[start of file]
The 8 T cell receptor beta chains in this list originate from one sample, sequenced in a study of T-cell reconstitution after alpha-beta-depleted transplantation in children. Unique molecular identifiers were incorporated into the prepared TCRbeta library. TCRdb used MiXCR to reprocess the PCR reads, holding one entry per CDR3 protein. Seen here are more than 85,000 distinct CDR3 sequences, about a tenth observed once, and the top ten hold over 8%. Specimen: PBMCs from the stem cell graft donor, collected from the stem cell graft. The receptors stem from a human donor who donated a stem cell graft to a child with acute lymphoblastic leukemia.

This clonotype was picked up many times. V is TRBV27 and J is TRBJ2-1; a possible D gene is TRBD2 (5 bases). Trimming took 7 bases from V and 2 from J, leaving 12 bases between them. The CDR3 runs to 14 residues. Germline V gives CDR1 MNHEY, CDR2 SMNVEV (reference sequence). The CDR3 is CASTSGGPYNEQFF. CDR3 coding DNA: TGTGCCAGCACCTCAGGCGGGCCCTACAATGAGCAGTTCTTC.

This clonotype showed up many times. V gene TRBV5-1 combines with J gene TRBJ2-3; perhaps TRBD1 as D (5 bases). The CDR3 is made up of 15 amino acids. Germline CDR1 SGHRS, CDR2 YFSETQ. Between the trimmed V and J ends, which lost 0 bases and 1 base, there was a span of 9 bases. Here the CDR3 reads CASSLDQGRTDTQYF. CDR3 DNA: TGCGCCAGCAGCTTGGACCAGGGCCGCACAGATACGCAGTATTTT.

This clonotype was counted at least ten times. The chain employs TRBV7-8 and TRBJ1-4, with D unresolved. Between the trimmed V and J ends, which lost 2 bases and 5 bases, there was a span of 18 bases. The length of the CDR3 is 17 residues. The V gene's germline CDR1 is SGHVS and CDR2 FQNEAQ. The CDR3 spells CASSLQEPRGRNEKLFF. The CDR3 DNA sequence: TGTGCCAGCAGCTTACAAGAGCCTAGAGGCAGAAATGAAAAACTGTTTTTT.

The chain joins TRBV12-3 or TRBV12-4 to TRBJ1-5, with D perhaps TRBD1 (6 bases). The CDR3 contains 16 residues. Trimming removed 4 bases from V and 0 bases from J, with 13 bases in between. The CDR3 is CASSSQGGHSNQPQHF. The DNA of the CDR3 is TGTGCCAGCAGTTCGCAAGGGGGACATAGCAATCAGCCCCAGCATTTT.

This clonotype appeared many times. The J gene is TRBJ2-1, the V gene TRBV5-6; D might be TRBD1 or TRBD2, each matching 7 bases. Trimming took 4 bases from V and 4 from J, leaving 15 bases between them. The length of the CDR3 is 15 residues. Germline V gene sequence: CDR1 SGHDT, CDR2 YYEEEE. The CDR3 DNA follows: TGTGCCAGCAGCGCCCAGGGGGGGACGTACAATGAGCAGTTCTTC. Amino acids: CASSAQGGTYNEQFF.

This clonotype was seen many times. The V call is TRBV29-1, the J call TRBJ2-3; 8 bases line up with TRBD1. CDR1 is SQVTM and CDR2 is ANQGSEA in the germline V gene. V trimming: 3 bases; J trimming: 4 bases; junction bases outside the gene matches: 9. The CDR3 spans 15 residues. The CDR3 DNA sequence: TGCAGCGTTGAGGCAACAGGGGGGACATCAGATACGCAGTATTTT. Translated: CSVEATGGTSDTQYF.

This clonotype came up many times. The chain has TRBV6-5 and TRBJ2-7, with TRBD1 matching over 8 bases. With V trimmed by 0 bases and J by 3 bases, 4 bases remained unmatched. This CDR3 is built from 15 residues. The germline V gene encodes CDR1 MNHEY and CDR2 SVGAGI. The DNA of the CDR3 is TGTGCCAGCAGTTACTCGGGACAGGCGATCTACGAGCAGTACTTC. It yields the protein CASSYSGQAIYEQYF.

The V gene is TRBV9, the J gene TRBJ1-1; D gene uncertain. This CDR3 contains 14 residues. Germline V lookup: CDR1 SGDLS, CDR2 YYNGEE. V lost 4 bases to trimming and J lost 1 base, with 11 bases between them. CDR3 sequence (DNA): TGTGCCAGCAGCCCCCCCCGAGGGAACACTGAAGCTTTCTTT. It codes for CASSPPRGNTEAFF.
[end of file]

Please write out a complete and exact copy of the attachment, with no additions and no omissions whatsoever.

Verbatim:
The 8 T cell receptor beta chains in this list originate from one sample, sequenced in a study of T-cell reconstitution after alpha-beta-depleted transplantation in children. Unique molecular identifiers were incorporated into the prepared TCRbeta library. TCRdb used MiXCR to reprocess the PCR reads, holding one entry per CDR3 protein. Seen here are more than 85,000 distinct CDR3 sequences, about a tenth observed once, and the top ten hold over 8%. Specimen: PBMCs from the stem cell graft donor, collected from the stem cell graft. The receptors stem from a human donor who donated a stem cell graft to a child with acute lymphoblastic leukemia.

This clonotype was picked up many times. V is TRBV27 and J is TRBJ2-1; a possible D gene is TRBD2 (5 bases). Trimming took 7 bases from V and 2 from J, leaving 12 bases between them. The CDR3 runs to 14 residues. Germline V gives CDR1 MNHEY, CDR2 SMNVEV (reference sequence). The CDR3 is CASTSGGPYNEQFF. CDR3 coding DNA: TGTGCCAGCACCTCAGGCGGGCCCTACAATGAGCAGTTCTTC.

This clonotype showed up many times. V gene TRBV5-1 combines with J gene TRBJ2-3; perhaps TRBD1 as D (5 bases). The CDR3 is made up of 15 amino acids. Germline CDR1 SGHRS, CDR2 YFSETQ. Between the trimmed V and J ends, which lost 0 bases and 1 base, there was a span of 9 bases. Here the CDR3 reads CASSLDQGRTDTQYF. CDR3 DNA: TGCGCCAGCAGCTTGGACCAGGGCCGCACAGATACGCAGTATTTT.

This clonotype was counted at least ten times. The chain employs TRBV7-8 and TRBJ1-4, with D unresolved. Between the trimmed V and J ends, which lost 2 bases and 5 bases, there was a span of 18 bases. The length of the CDR3 is 17 residues. The V gene's germline CDR1 is SGHVS and CDR2 FQNEAQ. The CDR3 spells CASSLQEPRGRNEKLFF. The CDR3 DNA sequence: TGTGCCAGCAGCTTACAAGAGCCTAGAGGCAGAAATGAAAAACTGTTTTTT.

The chain joins TRBV12-3 or TRBV12-4 to TRBJ1-5, with D perhaps TRBD1 (6 bases). The CDR3 contains 16 residues. Trimming removed 4 bases from V and 0 bases from J, with 13 bases in between. The CDR3 is CASSSQGGHSNQPQHF. The DNA of the CDR3 is TGTGCCAGCAGTTCGCAAGGGGGACATAGCAATCAGCCCCAGCATTTT.

This clonotype appeared many times. The J gene is TRBJ2-1, the V gene TRBV5-6; D might be TRBD1 or TRBD2, each matching 7 bases. Trimming took 4 bases from V and 4 from J, leaving 15 bases between them. The length of the CDR3 is 15 residues. Germline V gene sequence: CDR1 SGHDT, CDR2 YYEEEE. The CDR3 DNA follows: TGTGCCAGCAGCGCCCAGGGGGGGACGTACAATGAGCAGTTCTTC. Amino acids: CASSAQGGTYNEQFF.

This clonotype was seen many times. The V call is TRBV29-1, the J call TRBJ2-3; 8 bases line up with TRBD1. CDR1 is SQVTM and CDR2 is ANQGSEA in the germline V gene. V trimming: 3 bases; J trimming: 4 bases; junction bases outside the gene matches: 9. The CDR3 spans 15 residues. The CDR3 DNA sequence: TGCAGCGTTGAGGCAACAGGGGGGACATCAGATACGCAGTATTTT. Translated: CSVEATGGTSDTQYF.

This clonotype came up many times. The chain has TRBV6-5 and TRBJ2-7, with TRBD1 matching over 8 bases. With V trimmed by 0 bases and J by 3 bases, 4 bases remained unmatched. This CDR3 is built from 15 residues. The germline V gene encodes CDR1 MNHEY and CDR2 SVGAGI. The DNA of the CDR3 is TGTGCCAGCAGTTACTCGGGACAGGCGATCTACGAGCAGTACTTC. It yields the protein CASSYSGQAIYEQYF.

The V gene is TRBV9, the J gene TRBJ1-1; D gene uncertain. This CDR3 contains 14 residues. Germline V lookup: CDR1 SGDLS, CDR2 YYNGEE. V lost 4 bases to trimming and J lost 1 base, with 11 bases between them. CDR3 sequence (DNA): TGTGCCAGCAGCCCCCCCCGAGGGAACACTGAAGCTTTCTTT. It codes for CASSPPRGNTEAFF.